Here are two beautiful tapestries from Rachel’s Interweave Series. Both are woven of natural handspun Churro wool. Notice the fine strip of black (in Interweave White) and white (in Interweave Black) separating the the sections of the design. Enjoy!

Interweave, Handwoven Tapestry by Rachel Brown, Handspun natural wool, SIZE, DATE

Interweave White, Original Tapestry by Rachel Brown, all natural handspun Churro wool,
72″ x 20″, 1984

Interweave Shadow, Handwoven Tapestry by Rachel Brown, Handspun natural wool, SIZE, DATE

Interweave Black, Original Tapestry by Rachel Brown, all natural handspun churro wool, 72″ x 20″, 1984

 


This post is a few days late because we had a Tapestry Class last week that ended up being extended on through the weekend and and on into this week (more on this to come)! One of our students was going through the prints we have of Rachel’s work and came across Neptune. The beauty of this piece became a topic of conversation during the class. Thought it would be a good one to share. Enjoy!

Neptune, Handwoven Tapestry by Rachel Brown, Hand-dyed Wool, 46″x36.5″, 1998

Neptune, Handwoven Tapestry by Rachel Brown, Hand-dyed Wool, 46″x36.5″, 1998

 


“I created this design by making some simple forms such as ellipses and stripes. I put the designs in those forms in black and white. This weaving reminded me of a story that I read, called “The White Lady.” It was about a white bat a man befriended, that came flying into his house every evening to visit him.” -Rachel Brown

White Lady, Handwoven Tapestry by Rachel Brown, Hand-dyed Wool, 43.5″x47″, 1994

White Lady, Handwoven Tapestry by Rachel Brown, Hand-dyed Wool, 43.5″x47″, 1994

This tapestry is in a private collection here in Taos, NM. During the Taos Fall Arts Festival 2012 Rachel was honored with the Distinguished Achievement Award for the Fiber Arts. White Lady was one of the tapestries featured during this time.

Rachel's Tapestries being hung at the Taos Fall Arts Festival 2012

Rachel’s Tapestries being hung at the Taos Fall Arts Festival 2012


“For this weaving, I started out with a geometric form design and planned to do the whole weaving in a symmetrical way were the top half was the same as the bottom half. But I got a little past one-third of the weaving and realized it was going to be too busy, so I decided to interrupt the design with horizontals. This was the first of my weaving’s were I interrupted the design with horizontals.” -Rachel Brown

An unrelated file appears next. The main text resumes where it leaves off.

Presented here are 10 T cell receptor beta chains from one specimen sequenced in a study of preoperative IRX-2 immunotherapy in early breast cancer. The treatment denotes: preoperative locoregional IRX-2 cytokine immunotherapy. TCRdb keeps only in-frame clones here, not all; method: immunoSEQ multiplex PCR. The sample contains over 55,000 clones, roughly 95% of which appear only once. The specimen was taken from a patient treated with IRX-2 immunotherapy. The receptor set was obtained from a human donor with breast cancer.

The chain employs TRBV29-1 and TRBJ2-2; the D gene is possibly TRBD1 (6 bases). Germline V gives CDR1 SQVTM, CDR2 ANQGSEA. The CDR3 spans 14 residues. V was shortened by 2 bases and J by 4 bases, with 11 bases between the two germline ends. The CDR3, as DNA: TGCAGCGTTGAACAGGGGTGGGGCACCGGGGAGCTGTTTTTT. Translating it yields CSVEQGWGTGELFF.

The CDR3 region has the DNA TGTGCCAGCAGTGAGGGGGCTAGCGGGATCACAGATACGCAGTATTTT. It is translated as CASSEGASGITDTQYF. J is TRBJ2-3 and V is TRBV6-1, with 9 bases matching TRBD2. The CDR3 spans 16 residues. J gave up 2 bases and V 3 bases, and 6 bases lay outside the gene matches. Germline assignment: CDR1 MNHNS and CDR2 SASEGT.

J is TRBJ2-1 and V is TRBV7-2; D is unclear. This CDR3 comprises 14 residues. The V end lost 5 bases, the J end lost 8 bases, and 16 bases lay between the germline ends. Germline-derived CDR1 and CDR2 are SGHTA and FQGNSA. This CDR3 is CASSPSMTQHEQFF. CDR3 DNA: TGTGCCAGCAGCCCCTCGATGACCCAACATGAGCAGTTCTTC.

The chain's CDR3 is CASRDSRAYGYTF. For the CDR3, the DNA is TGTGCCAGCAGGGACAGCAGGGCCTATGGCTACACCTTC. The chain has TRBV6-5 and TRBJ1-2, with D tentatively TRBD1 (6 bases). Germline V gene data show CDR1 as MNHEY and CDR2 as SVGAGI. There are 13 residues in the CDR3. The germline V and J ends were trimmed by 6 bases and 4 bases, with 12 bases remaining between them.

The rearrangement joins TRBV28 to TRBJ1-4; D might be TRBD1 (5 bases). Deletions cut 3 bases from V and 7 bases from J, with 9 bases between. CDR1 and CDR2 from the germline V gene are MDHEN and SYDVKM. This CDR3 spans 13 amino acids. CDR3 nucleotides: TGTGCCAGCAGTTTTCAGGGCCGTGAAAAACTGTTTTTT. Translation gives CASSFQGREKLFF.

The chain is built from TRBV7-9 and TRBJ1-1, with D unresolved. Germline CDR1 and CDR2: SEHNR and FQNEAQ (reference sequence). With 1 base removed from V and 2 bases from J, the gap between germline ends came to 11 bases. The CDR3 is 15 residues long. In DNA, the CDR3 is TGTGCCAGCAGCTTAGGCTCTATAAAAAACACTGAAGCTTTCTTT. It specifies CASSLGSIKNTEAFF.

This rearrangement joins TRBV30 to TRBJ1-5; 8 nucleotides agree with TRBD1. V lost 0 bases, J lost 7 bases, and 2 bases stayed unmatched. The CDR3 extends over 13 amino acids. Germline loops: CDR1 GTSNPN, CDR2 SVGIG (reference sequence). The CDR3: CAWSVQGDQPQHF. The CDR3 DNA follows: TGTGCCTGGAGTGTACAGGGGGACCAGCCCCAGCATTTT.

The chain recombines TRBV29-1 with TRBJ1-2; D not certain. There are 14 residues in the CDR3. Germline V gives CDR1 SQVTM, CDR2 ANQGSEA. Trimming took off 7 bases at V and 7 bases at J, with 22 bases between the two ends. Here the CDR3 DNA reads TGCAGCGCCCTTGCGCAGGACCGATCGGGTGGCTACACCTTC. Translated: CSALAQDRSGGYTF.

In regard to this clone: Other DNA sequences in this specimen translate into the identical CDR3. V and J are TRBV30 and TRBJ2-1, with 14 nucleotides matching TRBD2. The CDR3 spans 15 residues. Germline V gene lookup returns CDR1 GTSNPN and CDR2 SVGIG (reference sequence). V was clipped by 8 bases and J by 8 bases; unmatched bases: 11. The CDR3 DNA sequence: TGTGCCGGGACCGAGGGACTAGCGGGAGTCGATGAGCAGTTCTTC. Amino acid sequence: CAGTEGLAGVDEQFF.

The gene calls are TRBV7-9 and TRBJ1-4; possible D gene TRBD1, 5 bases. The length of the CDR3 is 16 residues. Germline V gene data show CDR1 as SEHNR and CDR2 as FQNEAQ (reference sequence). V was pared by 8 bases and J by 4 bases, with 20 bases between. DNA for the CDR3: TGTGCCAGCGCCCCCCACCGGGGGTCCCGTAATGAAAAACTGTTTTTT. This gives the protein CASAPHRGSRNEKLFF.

Interrupted Symmetry, Handwoven Tapestry by Rachel Brown, Hand-dyed Wool, 76.5"x41", 1991

Interrupted Symmetry, Handwoven Tapestry by Rachel Brown, Hand-dyed Wool, 76.5″x41″, 1991

 

Detail of Interrupted Symmetry, Handwoven Tapestry by Rachel Brown

Detail of Interrupted Symmetry, Handwoven Tapestry by Rachel Brown


I had a beautiful morning at the Dye Studio today! The snow was melting, the birds were chirping and each color seemed to brighten up the February landscape just a little bit more…

Dripping wet Ivory Rug Yarn

Dripping wet Ivory Rug Yarn

Persian Lilac B, 2-ply Tapestry, Yarn fresh out of the dyepots

Persian Lilac B, 2-ply Tapestry, Yarn fresh out of the dyepots

A beautifully rich dyelot of Caramel C, 2-ply Tapestry Yarn

A beautifully rich dyelot of Caramel C, 2-ply Tapestry Yarn

Pinon C, 2-ply Tapestry Yarn, ready to be rinsed

Pinon C, 2-ply Tapestry Yarn, ready to be rinsed

2-ply Tapestry Yarn (Persian Lilac B, Caramel D & E) drying in the New Mexico sun

2-ply Tapestry Yarn (Persian Lilac B, Caramel D & E) drying in the New Mexico sun

Pinon D & E, 2-ply Tapestry Yarn drying in the sun

Pinon D & E, 2-ply Tapestry Yarn drying in the sun


When we moved in to our new space in Arroyo Seco last October, we set it up so we could have several of our Rio Grande Walking Looms available for classes. We are able to have up to three students at a time, so classes stay small, meaning there is a lot of one-on-one time between the students and the instructor.

Bill's First Weaving

Bill’s First Weaving

In our “Tapestry Weaving on a Walking Loom Class” we start out by tying-up our looms and talking a little about Design and Color.

Bill's Weaving

Bill’s Weaving

Then we jump into Plain Weave and talk about troubleshooting any issues that may arise (curvy edges, bubbly areas, broken warp threads, etc.).

Patsy cutting her weaving off the loom